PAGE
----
But note that this database collation change does not actually change the collation of existing user table columns.  Columns that do not match the database collation must be changed individually to conform, which is why a mass collation change is such a PITA.  You might choose to rebuild the database using a side-by-side method so that both the database and column collations can be changed during the rebuild process.  I generally recommend such a side--by-side method unless you are constrained by storage space.

Changing Column Collation Using ATLER TABLE...ALTER COLUMN

The syntax for changing a column collation is simple; just execute ALTER TABLE...ALTER COLUMN using the same column definition except for new column collation:

ALTER TABLE dbo.Foo ALTER COLUMN

      Bar varchar(50) COLLATE Latin1_General_CI_AS NOT NULL;

The above DDL method appears simple at first glance but there are many caveats that make this method problematic, especially when it must be repeated for many tables, large databases and/or a code page change is involved.  ALTER TABLE...ALTER COLUMN may be acceptable for a isolated change but not necessarily for a mass one.  The major issues are:

·         Each column must be changed individually

You'll need a separate ALTER COLUMN statement for each character column in the database.  A T-SQL script that generates the needed DDL using the catalog views is a must.  See Louis Davidson's Change table collations en masse article for an example and be aware that text columns are problematic.

·         Column references must be dropped

The altered column cannot be referenced by a constraint, index, statistic, computed column or schemabound object.  This means that all of these references must be dropped before the column is altered and recreated afterward.

·         Data are updated with a code page change

ALTER TABLE...ALTER COLUMN is a always a fast metadata-only change with a Unicode column.  The operation is also a metadata-only change for a non-Unicode column, but only if the old and new collations have the same code page/character set.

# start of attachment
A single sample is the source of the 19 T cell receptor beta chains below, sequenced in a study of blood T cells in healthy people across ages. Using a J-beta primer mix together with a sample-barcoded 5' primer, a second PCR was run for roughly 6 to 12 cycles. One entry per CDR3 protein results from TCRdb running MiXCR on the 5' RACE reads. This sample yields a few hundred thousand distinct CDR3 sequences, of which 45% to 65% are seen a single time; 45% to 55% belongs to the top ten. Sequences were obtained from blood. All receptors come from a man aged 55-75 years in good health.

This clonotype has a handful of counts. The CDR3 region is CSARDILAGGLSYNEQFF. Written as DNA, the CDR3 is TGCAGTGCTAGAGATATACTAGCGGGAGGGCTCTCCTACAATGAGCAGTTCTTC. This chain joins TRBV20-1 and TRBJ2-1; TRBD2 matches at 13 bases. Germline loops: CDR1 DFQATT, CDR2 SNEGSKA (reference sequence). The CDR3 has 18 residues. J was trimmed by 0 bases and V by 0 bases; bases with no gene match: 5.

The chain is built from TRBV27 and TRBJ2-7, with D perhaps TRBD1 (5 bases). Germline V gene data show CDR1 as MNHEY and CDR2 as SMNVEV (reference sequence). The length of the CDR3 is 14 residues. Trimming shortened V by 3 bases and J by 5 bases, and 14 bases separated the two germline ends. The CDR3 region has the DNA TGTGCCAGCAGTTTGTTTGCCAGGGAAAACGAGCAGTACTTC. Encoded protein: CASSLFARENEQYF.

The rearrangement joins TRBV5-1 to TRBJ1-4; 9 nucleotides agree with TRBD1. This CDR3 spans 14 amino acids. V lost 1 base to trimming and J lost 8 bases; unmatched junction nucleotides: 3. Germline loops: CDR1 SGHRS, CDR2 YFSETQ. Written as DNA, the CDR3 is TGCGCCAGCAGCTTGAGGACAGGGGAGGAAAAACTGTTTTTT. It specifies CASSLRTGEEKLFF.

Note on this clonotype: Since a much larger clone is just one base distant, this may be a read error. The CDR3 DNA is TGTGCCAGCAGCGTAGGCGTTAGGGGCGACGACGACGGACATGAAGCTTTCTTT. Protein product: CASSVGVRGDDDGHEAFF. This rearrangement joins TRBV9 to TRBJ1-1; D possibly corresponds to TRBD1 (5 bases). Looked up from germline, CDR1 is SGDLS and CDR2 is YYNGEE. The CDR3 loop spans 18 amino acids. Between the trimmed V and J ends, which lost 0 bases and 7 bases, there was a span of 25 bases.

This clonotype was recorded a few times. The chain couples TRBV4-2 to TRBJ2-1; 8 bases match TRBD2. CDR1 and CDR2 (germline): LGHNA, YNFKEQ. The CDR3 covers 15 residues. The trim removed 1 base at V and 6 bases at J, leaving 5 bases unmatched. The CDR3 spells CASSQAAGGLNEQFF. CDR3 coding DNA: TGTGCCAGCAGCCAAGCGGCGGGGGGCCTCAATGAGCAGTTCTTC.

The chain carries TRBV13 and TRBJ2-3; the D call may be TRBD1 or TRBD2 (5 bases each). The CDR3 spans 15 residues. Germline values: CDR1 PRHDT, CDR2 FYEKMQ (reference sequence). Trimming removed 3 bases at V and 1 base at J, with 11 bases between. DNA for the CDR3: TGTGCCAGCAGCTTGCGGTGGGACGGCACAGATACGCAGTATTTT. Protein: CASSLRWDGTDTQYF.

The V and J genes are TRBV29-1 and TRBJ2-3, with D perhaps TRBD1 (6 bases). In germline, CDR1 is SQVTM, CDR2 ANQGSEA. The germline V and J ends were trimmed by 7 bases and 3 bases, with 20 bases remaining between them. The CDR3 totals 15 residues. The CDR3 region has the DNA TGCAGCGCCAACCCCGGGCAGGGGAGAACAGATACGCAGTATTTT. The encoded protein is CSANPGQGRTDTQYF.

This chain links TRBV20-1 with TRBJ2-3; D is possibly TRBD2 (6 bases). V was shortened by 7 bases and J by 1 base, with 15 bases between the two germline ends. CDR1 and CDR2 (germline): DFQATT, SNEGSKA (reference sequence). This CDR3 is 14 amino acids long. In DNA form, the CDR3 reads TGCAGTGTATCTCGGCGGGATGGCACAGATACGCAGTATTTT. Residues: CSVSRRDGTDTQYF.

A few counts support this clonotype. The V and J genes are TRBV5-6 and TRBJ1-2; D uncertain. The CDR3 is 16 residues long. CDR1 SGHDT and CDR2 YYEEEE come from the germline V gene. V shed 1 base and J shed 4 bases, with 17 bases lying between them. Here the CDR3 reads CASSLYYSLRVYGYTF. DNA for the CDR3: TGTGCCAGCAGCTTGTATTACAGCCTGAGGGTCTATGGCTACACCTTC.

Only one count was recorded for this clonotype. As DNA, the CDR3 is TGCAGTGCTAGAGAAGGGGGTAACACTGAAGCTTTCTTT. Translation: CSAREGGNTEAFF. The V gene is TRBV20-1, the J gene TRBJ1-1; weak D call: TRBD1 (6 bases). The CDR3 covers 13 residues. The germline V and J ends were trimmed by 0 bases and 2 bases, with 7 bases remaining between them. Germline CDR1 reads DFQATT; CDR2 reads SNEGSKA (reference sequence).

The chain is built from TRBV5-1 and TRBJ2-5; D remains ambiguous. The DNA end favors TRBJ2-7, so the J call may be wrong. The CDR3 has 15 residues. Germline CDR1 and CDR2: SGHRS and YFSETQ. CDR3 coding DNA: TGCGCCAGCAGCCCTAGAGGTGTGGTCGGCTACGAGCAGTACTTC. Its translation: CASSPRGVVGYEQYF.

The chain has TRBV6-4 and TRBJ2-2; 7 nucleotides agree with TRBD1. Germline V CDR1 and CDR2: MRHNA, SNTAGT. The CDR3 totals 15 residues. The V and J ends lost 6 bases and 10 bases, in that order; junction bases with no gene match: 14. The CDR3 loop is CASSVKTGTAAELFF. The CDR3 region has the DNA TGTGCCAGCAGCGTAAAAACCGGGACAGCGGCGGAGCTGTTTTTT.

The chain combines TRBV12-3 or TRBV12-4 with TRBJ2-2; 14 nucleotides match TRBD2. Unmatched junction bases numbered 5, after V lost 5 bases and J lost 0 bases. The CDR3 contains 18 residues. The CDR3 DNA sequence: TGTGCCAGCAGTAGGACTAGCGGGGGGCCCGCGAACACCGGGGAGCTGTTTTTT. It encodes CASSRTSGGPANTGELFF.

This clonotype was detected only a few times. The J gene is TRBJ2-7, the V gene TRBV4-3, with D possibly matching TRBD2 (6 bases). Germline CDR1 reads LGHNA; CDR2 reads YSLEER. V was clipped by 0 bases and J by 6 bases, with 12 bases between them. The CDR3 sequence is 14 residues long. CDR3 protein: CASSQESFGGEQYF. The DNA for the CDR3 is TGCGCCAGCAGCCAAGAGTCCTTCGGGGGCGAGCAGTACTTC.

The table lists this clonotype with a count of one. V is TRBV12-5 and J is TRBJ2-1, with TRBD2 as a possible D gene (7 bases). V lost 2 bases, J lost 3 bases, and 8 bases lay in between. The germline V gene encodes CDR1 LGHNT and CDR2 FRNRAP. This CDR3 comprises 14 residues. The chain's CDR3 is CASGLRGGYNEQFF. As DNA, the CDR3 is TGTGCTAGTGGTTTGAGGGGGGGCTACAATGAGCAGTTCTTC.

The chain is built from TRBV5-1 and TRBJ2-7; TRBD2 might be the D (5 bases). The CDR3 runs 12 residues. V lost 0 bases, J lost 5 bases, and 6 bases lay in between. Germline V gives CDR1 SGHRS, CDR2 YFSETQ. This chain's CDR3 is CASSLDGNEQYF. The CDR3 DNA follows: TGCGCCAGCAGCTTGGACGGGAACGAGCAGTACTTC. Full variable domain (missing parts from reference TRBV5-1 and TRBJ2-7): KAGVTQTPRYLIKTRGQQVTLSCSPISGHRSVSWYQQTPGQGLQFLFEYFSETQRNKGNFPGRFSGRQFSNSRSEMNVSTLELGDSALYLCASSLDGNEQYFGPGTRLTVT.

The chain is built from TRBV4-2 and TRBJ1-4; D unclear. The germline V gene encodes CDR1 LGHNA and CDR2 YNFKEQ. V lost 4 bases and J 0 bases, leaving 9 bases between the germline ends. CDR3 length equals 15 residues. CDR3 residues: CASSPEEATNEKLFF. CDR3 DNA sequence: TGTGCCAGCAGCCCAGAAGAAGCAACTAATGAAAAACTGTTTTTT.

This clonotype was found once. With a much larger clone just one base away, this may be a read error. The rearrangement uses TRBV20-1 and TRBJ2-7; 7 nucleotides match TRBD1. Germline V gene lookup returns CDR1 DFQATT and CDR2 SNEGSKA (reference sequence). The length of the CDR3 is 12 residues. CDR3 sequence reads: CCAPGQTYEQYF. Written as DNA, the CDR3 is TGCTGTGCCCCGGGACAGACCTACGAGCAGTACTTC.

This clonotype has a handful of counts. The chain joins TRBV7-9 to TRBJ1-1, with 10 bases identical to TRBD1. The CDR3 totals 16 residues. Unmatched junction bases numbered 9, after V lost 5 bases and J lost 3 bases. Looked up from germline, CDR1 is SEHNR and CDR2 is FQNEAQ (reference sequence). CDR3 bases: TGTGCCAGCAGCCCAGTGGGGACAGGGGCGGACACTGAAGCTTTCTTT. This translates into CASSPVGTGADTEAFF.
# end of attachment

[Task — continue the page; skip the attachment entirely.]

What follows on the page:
When the old and new collations have a different code page/character set, then every row must be updated when a non-Unicode column is changed.  The performance ramifications of such an update are huge, especially with large tables.  A full table scan is required for each ALTER statement and every row in the table will be updated.  Also, since SQL Server internally drops the old column and adds a new one, the internal row size increases considerably.  Be aware that space requirements for modified non-Unicode columns will more than double until the clustered index is (re)built.  To reclaim the space of a heap, you'll need to create and drop a clustered index.  Keep in mind that the ALTER operation is fully logged regardless of the database recovery model so you need to plan log space requirements accordingly.

Because of these considerations, I do not recommend using ALTER TABLE...ALTER COLUMN for a mass collation change, especially when non-Unicode columns are involved and the code page/character set of the collations are different.  Instead, migrate data to a new table with columns of the desired collation.

Changing Column Collation Using a New Table

If you cannot perform a side-by-side migration of the entire database using a side-by-side method due to storage constraints, an alternative to ALTER TABLE...ALTER COLUMN is to create a new table with the desired collation and then copy data from the original table.  I also recommend this method over ALTER TABLE...ALTER COLOMN when migrating to a different code page/character set for the reasons I previously mentioned.

1.       Change the database recovery model to SIMPLE to minimize log space requirements

2.       Drop all constraints, except clustered primary key and clustered unique constraints